Roster decisions were also always built on the idea that any move he made needed to fit the budget and never block a prospect from the chance to play. In short, instead of fixing NHL problems with the right solution, Hextall would attempt to shuffle around some pieces, get a minor improvement, and save his assets for a rainy day.
In reality that plan sounds possible and perhaps even admirable, but in practice it simply hasn’t worked. Prospects often still got blocked by veterans who had “veteran presence” but added little else. Problems remained unaddressed or poorly addressed, in many other cases.
Nowhere can this be seen more glaringly than in goal. After years of searching for the correct netminder to lead Philly to a potential cup run, Hextall elected to place his trust in Brian Elliott and Michal Neuvirth. Even after last year’s less-than-ideal performance and injury-prone season, Elliott and Neuvirth were brought in again this year with the expectation results would be different. Results have not been different.
Elliott and Neuvirth have both been injured twice in a less-than-25-game span, and the Flyers have already used five netminders, with no stability in sight. Now boasting the worst save percentage in the league, it became clear a team that said it “had to take the next step” wasn’t even giving itself a chance to compete. This situation, viewed as completely avoidable by some, caused the winds of change to move from a slight whisper to a roaring howl.
Yes, it is certainly possible the Flyers starter of the future is currently already in the system, but with this firing the Flyers are clearly staying “the now still matters”. It’s not good enough to simply re-arrange deck chairs on the titanic. It’s not good enough to say “we’re focused on the future” after six years of playoff futility and poor starts. Let the kids you trust develop, and retain the prospects you believe in, but not without making hard choices and certainly not while throwing away season after season in name of “the future”.
Hextall never had that sense of urgency, and he never acted to accelerate his plan. It’s unclear whether he thought he had more time or whether he simply trusted his plan so completely that he failed to see it’s flaws. Things could have turned out very differently had he only recognized a few opportunities to accept that adaptation is not admittance of loss of control, but rather the ability to more quickly claim success.
Ron Hextall’s tenure as GM will ultimately be viewed as a mixed bag and a missed opportunity. While Hextall was able to address many flaws the Flyers had, he never appeared to be willing to waver from his desire to be right in his initial assessment. The perceived recklessness of prior regimes was replaced by Hextall’s resolve to not be reactive, apparently even in the face of organizational pressure. We may truly never know how hard he pushed against the changes the organization viewed as necessary, but it seems likely those conversations happened.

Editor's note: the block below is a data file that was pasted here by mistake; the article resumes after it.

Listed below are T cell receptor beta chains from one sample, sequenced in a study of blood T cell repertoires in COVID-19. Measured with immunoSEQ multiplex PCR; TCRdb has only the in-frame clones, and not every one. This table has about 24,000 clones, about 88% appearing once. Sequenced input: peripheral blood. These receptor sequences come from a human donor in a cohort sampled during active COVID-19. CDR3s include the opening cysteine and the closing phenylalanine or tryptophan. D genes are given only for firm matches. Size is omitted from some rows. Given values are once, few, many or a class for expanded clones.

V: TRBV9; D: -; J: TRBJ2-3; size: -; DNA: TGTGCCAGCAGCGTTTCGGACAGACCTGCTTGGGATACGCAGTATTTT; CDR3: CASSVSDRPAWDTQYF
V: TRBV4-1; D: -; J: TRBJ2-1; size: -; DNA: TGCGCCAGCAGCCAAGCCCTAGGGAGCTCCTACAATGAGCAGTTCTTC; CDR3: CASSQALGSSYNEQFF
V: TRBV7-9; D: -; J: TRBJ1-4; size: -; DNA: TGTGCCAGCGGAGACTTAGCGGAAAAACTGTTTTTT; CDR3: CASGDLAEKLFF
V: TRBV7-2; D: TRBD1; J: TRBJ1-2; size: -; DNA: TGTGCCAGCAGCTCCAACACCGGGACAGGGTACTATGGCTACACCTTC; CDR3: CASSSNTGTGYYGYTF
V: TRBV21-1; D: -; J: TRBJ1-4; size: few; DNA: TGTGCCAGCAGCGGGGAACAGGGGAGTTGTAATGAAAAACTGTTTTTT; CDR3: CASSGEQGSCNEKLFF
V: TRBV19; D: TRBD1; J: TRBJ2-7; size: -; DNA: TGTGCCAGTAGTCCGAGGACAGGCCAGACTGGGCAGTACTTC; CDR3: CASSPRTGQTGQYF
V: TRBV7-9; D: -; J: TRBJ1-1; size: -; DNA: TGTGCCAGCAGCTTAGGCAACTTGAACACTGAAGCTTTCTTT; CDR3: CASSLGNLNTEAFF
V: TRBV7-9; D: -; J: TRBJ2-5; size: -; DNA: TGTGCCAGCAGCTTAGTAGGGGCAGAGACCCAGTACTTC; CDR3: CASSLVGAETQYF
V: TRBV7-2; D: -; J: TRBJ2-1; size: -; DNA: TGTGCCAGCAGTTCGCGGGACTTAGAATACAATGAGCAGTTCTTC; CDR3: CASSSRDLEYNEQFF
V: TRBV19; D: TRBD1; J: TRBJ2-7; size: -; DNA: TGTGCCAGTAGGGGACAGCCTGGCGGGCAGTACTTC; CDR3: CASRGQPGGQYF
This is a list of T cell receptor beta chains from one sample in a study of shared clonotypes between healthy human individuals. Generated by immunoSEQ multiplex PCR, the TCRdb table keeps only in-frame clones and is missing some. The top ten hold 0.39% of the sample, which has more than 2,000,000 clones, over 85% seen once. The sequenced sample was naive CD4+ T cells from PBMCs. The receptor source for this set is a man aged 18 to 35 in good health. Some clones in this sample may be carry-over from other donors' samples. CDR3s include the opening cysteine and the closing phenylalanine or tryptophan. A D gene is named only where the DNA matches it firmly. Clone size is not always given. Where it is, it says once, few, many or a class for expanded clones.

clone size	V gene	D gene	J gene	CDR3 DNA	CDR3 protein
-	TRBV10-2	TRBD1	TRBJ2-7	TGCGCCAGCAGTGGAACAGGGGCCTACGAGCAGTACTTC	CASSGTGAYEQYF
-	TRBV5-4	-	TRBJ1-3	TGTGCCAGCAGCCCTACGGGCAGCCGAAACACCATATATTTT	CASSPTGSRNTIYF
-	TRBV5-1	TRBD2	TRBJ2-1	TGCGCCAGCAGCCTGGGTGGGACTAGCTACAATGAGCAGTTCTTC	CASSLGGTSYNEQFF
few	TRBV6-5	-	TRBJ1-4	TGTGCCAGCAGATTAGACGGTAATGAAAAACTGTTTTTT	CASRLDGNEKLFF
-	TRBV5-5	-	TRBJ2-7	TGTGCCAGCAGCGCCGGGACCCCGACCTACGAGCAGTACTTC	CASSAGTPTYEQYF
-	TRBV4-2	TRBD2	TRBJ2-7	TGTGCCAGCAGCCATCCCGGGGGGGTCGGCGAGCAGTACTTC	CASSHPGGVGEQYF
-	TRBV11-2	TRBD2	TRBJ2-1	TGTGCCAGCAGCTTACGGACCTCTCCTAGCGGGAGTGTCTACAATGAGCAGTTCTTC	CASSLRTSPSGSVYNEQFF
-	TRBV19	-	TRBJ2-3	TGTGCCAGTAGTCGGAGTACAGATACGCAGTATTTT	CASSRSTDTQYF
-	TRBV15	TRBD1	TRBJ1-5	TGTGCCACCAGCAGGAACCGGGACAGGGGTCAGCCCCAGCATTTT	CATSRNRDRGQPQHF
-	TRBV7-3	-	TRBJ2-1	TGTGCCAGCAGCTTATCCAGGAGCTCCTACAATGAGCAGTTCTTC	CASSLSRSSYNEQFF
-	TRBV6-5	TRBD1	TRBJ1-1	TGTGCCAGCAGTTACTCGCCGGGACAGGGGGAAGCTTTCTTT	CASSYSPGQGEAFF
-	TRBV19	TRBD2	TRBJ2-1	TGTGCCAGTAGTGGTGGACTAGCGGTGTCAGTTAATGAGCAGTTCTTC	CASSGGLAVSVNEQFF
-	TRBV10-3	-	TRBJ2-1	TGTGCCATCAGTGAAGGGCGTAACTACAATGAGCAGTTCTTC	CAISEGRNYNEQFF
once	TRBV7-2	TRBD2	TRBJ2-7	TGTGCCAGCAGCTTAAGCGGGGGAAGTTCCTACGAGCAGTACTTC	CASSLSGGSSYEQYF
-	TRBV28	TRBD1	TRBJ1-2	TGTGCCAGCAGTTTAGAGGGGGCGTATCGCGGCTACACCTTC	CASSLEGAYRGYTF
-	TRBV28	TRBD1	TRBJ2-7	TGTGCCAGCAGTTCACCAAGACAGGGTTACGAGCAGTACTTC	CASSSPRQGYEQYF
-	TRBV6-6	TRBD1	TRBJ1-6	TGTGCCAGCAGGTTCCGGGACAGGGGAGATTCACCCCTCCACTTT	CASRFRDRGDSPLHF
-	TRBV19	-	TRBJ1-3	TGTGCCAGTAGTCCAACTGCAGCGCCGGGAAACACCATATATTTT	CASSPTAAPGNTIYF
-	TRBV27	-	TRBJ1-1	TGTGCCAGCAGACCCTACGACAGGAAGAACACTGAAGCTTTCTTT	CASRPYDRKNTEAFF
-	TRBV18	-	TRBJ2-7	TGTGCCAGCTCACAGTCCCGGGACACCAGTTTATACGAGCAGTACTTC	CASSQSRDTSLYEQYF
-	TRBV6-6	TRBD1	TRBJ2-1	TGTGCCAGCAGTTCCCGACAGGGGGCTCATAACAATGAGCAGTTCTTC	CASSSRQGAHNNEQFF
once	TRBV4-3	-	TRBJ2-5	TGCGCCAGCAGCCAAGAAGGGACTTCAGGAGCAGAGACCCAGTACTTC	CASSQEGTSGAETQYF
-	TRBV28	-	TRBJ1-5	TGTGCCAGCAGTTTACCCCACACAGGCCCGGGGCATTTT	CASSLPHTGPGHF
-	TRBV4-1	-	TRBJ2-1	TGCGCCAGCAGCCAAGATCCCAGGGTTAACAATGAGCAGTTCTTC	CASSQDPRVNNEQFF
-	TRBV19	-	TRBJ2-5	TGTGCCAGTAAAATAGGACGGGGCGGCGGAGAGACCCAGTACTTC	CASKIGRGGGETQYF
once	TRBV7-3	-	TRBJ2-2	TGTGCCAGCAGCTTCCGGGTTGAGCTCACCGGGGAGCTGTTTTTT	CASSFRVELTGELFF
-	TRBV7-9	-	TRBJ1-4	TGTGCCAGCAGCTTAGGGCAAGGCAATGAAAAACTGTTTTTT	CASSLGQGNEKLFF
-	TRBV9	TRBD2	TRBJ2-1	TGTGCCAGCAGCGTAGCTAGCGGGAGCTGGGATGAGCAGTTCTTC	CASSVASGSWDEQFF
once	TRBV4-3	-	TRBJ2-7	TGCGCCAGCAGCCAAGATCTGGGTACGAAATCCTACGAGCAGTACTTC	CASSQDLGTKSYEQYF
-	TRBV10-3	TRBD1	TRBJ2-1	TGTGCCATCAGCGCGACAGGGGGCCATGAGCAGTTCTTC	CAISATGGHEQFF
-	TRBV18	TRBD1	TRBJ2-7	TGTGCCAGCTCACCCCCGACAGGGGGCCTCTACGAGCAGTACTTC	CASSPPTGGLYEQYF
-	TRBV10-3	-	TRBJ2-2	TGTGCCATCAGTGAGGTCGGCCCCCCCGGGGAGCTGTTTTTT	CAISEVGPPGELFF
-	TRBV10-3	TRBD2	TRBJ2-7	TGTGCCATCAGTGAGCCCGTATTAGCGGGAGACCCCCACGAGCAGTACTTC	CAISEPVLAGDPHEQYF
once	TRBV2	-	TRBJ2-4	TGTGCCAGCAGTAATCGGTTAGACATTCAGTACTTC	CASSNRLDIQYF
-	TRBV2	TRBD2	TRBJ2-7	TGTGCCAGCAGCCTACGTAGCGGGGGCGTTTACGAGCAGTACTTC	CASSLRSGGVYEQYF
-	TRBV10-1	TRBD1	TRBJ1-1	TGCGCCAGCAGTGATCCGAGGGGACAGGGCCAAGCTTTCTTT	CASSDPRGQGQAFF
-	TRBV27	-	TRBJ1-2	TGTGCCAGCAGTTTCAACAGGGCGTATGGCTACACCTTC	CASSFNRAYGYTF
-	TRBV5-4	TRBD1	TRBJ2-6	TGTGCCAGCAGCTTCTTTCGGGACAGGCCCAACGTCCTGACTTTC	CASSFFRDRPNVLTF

What we do know is that, per the Flyers’ own statement, Hextall and the front office “no longer [shared] the same philosophical approach”. Does that mean Hextall was asked to relieve some coaches of their duties or speed up the process? In my opinion, the answer is most likely “yes” to at least one of those things, if not both of them. The Flyers essentially cited irreconcilable differences as the reason for his release, and that likely would not have come with the first conversation or request. These differences more likely occurred over weeks, months, or possibly even years of patience with Ron’s plan.
Did the Flyers want to fire Hextall? I also find that to be unlikely, but it’s possible by refusing their repeated requests to make necessary changes, provide a better product or hire staff they viewed as more fitting, he forced their hand. Even with lofty ideals and a well thought out plan, it’s impossible to completely explain away the inability to win a playoff round since 2011-12. If he chose to resist their attempts to rectify that sooner rather than later, it would obviously have been problematic and possibly necessitated a move they didn’t ultimately want to make.
Was Hextall asked to relieve Hakstol of duty? Was he asked to hire another coach with whom he knew he did not want to debate roster moves, etc? Perhaps one day that will be common knowledge, but today it seems to be speculation.
The voices of Flyers fans from Philadelphia and beyond grew louder in recent weeks. Fans asked for change, jerseys flew onto the ice, attendance dropped slightly, and faith in just about everything from Dave Hakstol to the cost of Santa Sacks appeared to be up for debate. Five years of patience had proven to be the limit in Philadelphia … and with good reason.
While many fans expected some sort of a move to be made, many thought it would come from Hextall and not happen to him. In the end it seems it wasn’t just the fans who ran out of patience; it was also the organization. Like it or not, change will now have its time. Here’s hoping what’s next leads us to parades and not just patience.